Souvenirs – an Australian Stammtisch

Wednesday, 10 June 2020

Souvenirs are an important part of travel and over the years I’ve bought some truly terrible souvenirs. Most of them, I’m glad to say, precisely because they were truly terrible. You know the process: ‘Oh my God, that is absolutely awful. I must buy it.’ Most of my really dreadful snowdomes fit into that category, but snowdomes are easy. They’re designed to be kitsch, tasteless, naff. They’re the perfect souvenir – cheap, nicely ironic and an instant reminder of wherever (camels plus skyscrapers in a snowstorm equals Dubai, of course).

◄ A truly horrific souvenir should come from a little further left field. Like my Official Alaska Bear Bell. Costing all of $2.25, it came with the handy warning that: encounters with bears can be hazardous to your health. Well yes, but is any half-ton grizzly going to hear the gentle tinkle of the bell you’ve clipped on to your Gore-Tex jacket and think, ‘Oh, human approaching, I must clear off the track’? Still the instructions for what to do in case of attack were memorable: ring bell, scream, run, change underwear.

‘We call them dinner bells,’ an Alaskan told me. ‘You ring the bell, the bear comes to eat you.’ I posted on my Alaskan bear encounters back in 2009.


A really good souvenir should be unexpected and it’s even better – for later conversation at least – if it’s also totally unsuitable to travel with. Like my stammtisch. You’ve never brought a stammtisch back from Germany? Shame on you. I acquired mine in Berlin. ‘We’ll get the beers, you grab a table,’ my German friends told me. ‘No, not that table,’ they complained a few minutes later. ‘That’s the stammtisch,’ they added, explaining that any bar of sufficient age and history would have a ‘root table,’ a table specifically reserved for the pub’s old timers. OK, so not quite old timers, what they actually said was ‘old farts’. And anyone could see I was sitting at the stammtisch – I was facing a large, ornate, wrought-iron ashtray with stammtisch emblazoned across the top. So that was why I was pulled aside just before my flight departed and asked to identify my checked bag and explain what on earth that large weird shape was that had shown up on the X-rays. My friends had decided I needed to take a stammtisch ashtray home and sent me off with 5kg of iron.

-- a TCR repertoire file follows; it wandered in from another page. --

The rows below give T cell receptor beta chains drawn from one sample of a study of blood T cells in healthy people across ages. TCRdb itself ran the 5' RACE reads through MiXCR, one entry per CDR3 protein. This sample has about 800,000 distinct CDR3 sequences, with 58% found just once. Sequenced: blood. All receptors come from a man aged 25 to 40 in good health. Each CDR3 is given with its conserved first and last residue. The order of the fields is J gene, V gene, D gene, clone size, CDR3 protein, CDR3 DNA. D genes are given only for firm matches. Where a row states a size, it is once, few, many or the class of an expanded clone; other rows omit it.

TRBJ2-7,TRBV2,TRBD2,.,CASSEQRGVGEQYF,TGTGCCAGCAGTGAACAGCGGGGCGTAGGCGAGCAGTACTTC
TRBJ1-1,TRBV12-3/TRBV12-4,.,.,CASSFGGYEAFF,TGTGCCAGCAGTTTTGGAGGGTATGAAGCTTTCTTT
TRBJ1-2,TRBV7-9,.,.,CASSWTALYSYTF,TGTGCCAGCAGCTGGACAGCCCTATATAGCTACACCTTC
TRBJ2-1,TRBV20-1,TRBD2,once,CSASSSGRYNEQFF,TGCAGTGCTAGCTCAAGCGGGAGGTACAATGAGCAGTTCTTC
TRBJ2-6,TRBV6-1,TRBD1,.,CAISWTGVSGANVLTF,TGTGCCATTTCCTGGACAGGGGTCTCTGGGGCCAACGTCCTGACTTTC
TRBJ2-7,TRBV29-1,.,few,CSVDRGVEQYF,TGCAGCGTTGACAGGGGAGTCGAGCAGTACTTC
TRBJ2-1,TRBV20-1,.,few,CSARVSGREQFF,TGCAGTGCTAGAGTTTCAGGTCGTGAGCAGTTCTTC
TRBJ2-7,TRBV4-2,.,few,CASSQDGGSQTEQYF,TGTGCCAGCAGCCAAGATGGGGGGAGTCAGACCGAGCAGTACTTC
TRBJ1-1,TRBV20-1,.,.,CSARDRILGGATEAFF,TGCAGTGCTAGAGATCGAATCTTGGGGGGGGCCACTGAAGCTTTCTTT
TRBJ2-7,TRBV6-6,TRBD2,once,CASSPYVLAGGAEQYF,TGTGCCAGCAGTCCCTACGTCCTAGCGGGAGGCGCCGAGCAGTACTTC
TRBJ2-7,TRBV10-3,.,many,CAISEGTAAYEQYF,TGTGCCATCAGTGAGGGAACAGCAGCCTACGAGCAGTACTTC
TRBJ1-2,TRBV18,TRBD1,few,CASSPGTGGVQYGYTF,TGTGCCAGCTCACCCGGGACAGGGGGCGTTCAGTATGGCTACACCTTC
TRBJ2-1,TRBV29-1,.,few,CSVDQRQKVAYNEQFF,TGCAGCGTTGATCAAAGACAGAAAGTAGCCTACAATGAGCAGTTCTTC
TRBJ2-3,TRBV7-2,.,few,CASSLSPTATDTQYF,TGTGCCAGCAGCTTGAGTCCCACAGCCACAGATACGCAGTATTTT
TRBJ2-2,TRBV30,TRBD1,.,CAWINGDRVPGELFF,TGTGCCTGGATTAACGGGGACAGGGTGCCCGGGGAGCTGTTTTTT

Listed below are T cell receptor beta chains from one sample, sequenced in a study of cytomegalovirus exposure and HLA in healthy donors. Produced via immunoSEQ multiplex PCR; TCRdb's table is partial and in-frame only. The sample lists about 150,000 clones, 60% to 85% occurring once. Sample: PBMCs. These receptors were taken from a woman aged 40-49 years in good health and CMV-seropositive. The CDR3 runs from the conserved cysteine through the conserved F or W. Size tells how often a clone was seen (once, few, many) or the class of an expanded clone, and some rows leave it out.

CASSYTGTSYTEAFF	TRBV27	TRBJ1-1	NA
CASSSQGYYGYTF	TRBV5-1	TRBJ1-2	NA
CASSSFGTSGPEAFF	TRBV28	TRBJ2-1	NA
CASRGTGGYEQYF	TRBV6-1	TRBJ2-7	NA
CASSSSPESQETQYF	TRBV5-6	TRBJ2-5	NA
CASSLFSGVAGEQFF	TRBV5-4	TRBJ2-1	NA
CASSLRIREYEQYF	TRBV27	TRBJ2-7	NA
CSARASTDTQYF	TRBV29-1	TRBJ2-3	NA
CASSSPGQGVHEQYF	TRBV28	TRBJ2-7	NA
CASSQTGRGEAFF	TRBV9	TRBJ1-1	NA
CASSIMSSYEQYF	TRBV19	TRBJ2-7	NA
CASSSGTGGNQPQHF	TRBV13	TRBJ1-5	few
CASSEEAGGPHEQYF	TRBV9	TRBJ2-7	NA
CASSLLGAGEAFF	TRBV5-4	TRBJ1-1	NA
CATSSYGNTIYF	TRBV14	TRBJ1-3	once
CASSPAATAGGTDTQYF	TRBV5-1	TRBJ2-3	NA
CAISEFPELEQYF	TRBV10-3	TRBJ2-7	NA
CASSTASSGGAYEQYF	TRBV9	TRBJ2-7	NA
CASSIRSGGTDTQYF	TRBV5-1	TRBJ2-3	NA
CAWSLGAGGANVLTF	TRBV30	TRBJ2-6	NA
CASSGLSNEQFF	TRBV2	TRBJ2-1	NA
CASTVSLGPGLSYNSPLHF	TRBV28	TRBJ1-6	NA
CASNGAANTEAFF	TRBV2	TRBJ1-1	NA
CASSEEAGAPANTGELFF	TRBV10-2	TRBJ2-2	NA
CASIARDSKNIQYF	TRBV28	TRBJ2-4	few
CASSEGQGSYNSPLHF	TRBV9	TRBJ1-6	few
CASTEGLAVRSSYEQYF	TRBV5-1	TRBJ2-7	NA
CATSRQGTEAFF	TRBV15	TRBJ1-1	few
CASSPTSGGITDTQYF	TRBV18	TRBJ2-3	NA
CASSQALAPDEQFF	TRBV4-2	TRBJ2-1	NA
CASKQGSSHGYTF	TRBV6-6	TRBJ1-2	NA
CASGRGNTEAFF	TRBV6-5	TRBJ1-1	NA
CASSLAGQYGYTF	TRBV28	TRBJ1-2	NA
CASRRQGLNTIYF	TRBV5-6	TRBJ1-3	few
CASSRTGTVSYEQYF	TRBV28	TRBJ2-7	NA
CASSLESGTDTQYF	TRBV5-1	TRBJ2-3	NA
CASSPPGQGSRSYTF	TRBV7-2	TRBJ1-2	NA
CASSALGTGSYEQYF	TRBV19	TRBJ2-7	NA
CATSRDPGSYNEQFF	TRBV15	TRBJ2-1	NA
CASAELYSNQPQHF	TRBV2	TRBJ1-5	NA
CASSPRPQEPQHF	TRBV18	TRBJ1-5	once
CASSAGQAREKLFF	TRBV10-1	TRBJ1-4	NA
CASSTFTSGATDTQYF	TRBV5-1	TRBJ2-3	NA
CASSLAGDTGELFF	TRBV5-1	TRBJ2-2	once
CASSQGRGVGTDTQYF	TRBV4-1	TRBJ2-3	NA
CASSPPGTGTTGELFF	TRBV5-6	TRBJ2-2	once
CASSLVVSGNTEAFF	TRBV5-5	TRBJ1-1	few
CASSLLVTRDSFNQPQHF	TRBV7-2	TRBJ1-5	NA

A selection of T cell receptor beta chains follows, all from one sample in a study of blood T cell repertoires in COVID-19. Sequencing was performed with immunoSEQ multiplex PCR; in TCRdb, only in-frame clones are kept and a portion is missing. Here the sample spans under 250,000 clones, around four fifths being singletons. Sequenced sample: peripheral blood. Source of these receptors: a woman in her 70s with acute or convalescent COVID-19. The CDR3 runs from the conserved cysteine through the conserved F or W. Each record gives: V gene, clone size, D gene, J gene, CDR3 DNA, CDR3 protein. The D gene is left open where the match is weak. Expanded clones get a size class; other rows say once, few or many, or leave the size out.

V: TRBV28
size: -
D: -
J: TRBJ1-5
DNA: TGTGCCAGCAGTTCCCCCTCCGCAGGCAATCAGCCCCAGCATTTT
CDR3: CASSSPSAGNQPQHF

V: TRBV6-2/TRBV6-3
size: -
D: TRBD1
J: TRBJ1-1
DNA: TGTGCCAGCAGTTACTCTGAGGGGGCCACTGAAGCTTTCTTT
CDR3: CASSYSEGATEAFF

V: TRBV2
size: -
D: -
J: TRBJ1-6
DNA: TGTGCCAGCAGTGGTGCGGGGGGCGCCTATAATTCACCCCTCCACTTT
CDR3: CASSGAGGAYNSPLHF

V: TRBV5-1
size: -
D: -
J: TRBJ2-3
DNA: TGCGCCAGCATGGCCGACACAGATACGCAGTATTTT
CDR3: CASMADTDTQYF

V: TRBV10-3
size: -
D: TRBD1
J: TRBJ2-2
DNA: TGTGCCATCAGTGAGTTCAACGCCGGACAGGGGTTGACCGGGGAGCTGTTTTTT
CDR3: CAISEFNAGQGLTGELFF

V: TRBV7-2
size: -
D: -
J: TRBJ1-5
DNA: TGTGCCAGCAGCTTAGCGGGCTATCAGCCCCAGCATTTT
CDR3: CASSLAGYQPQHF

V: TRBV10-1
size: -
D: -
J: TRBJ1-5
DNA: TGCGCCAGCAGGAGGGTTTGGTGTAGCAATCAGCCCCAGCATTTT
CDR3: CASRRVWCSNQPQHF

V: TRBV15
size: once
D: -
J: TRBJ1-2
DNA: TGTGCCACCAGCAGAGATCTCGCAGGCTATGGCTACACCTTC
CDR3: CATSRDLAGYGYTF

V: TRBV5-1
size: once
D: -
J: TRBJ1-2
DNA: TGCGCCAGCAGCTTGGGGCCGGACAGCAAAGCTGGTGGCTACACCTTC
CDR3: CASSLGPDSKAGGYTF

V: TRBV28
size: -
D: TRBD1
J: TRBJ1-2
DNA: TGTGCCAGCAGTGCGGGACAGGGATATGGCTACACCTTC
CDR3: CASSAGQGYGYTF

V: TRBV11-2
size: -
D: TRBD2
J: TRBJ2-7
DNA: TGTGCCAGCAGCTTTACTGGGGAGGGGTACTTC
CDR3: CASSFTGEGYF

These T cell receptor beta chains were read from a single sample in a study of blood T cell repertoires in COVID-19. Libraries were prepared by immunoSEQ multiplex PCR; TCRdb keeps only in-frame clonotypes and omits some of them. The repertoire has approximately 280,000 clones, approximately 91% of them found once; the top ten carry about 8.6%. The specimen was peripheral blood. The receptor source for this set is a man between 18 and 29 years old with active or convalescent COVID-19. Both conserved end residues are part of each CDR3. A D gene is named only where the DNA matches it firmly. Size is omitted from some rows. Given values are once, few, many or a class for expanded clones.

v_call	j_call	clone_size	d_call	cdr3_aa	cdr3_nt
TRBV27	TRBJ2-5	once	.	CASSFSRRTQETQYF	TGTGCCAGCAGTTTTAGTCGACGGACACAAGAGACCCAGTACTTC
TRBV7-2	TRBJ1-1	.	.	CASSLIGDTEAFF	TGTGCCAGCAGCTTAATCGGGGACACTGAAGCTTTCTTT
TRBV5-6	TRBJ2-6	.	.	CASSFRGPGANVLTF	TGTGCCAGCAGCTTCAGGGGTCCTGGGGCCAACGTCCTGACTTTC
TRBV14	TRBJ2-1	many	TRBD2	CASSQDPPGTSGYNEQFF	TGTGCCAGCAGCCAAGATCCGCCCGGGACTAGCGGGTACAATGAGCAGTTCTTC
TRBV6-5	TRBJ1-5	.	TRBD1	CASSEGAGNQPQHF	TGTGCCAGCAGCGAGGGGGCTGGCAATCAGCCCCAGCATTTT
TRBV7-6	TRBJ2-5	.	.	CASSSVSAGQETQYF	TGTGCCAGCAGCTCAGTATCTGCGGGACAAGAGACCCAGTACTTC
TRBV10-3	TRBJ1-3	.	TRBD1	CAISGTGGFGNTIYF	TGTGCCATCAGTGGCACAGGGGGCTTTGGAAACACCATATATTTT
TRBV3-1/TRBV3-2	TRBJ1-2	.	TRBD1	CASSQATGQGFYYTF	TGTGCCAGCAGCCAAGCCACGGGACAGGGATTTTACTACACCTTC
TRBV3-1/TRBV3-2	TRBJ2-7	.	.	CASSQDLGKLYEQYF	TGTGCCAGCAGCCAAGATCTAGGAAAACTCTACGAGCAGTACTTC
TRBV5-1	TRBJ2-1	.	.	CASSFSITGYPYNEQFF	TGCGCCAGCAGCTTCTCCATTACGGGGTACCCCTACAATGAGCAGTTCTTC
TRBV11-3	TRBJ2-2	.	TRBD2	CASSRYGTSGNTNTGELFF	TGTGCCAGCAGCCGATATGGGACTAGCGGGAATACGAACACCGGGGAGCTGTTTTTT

▲ Yesterday I got a reminder that it was still around, now providing a suitable perching spot for a visiting cockatoo in her Melbourne back yard. Presumably that’s the local cockies’ ‘root table.’▲ As a combination of kitsch and practicality there’s nothing to beat the souvenir I brought back from a bazaar in Muscat, the capital of Oman. Dive into any good souq around the Gulf – Dubai, Bahrain, Kuwait, any of them will do – and you’ll soon come across that perfect combination of regional reminder, usefulness and sheer bad taste: the mosque-shaped alarm. Set the appointed hour and next morning you’ll be jolted out of bed by the call to prayer right in your ear.

I’ve also posted in recent years about Dutch and French explorers souveniring reminders of their travels from Dirk Hartog Island off the coast of Western Australia and taking them back to Amsterdam or Paris. And a post on turning out ‘genuine Australian boomerangs’ in Bali, that post went on to question where BMWs came from (not necessarily Munich) or Boeing 787 Dreamliners (all over the world before final assembly).